Last week was the two year anniversary of Kaos' passing. We really miss you, Big Guy ...

Kaos, the Wonder Windhund. He went by many names ...

Until next time, the insomniac  wishes you nights of blissful sleep filled with pleasant dreams ... Personally, the insomniac  is hoping to sleep in slightly longer than 4:11 a.m. this weekend. Goodnight, my pretties.

IA


Sources:
    Lone Pine Compact Guide to Alberta Birds
    Google and Wikipedia

Sunday, July 8, 2012

The Evolution of the Insomniac's  Style, from Romantic Goth to Elder-ly Goth

One of the insomniac's  many obsessions has always been fashion; a dead giveaway being the number of pins on her Dark Fashion Board, surpassing even Gothic Gardens and Decorating Inspirations. And so, a brief look at the insomniac's  wardrobe through the various stages of her life thus far, and how the onset of Old Age is forcing her to constantly re-evaluate her style while still trying to maintain her predilection for All Things Dark. 

In the beginning, when she was younger and much slimmer, the insomniac  had a passion for vintage clothing and had quite the impressive collection, almost all of which was black. Only a bit of the collection remains because, as much as one would like, it really isn't possible to save absolutely everything. Almost everything perhaps, but not Every. Single. Thing. So one has limited oneself to conserving things that were the most unique - anything with beadwork or handwork of any kind, anything Victorian, most of her shoes ... Upon reading this list, it might seem as though the insomniac  has, in fact, saved everything she ever owned, but please believe her when she says - not even close.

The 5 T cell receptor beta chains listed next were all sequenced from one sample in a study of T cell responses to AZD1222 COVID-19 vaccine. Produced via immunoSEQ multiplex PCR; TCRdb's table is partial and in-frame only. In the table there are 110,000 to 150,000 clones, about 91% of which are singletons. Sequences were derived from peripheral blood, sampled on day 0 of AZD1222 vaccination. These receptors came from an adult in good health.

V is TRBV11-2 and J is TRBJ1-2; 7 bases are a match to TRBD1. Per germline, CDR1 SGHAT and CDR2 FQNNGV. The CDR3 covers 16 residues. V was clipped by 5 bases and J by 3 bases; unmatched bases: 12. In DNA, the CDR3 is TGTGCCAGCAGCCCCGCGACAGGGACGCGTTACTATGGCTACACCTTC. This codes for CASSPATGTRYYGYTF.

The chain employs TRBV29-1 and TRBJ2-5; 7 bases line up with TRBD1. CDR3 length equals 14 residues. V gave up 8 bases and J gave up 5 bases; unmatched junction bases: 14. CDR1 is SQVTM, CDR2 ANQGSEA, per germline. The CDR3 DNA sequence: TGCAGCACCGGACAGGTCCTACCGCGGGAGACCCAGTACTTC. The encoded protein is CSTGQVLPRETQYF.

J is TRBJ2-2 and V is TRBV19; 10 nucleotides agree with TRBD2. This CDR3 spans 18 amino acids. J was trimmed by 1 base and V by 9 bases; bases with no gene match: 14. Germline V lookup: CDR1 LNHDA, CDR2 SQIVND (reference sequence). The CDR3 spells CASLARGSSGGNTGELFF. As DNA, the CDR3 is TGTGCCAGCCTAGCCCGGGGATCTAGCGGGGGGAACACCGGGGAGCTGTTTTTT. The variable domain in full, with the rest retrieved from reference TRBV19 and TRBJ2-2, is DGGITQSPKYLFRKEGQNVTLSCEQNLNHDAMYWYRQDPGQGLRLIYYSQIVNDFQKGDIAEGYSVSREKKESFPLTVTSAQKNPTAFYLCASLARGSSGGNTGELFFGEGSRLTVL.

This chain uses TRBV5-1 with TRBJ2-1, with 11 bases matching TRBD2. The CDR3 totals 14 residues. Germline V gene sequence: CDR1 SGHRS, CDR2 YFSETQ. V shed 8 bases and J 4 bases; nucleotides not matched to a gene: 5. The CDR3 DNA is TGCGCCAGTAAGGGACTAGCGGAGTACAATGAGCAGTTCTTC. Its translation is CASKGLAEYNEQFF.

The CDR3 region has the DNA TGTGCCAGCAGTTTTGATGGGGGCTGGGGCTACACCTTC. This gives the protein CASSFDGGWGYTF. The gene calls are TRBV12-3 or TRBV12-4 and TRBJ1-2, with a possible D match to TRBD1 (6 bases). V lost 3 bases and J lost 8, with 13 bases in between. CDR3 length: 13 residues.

Crepe Blouse w/ Ruched Detail

Crepe Jacket w/ Soutache Detail

The following silk velvet outfit was only worn on special occasions and although one absolutely loved the jacket with its beautiful ruching, the skirt always seemed as if it had been made by a different person - someone less skilled than whoever made the jacket - as it never hung properly and required one to spend a large amount of time fussing around with it. The insomniac  has never enjoyed clothes that require fussing, preferring things that can be put on in the morning with no further thought given to them for the remainder of the day. The silk lining in the jacket is now shattered and will need replacing, should one wish to ever wear it again. Which is quite unlikely, since one's tolerance for fussy clothing has decreased even more so as one has aged, if that's even possible.

Maybe it's time to remake the skirt into something else ...

This Victorian lace blouse was worn at the office, generally with a fitted black blazer and one of the many long, flowing black skirts that were in the insomniac's  never-ending collection of long, flowing black skirts, usually with a petticoat peeking out from underneath. The blouse has extremely teensy mother-of-pearl buttons at the back which were quite a challenge to do up, especially with burgundy painted talons (black nail polish had yet to be invented). Over the years, the insomniac  has always worn her nails far too long and to this day prefers dark coloured polish. Although never black; she feels she might be a bit too old to rock that look.

Victorian Blouse

Victorian Petticoat

Based on her choice of attire, the insomniac  surmises from her research she might have been known as a Romantigoth or Victorian Goth, should such labels, or even a Gothic subculture, have existed back in the Dark Ages when she was born. Although she never wore a corset herself (having just missed the Victorian Era by only a few years), she greatly admires the look on today's youth, but is quite grateful she is well past the point it could be considered age appropriate to wear one, as they do seem like the type of attire that require a fair amount of fussing. And should she ever have attempted to wear such an article, she is quite sure her Sainted Mother would have made some kind of snide remark about chippies - an antiquated expression that used to translate as “a vulgar, common girl who wears cheap, shiny jewellery and far too much makeup”, although one has the distinct impression it might mean something completely different these days.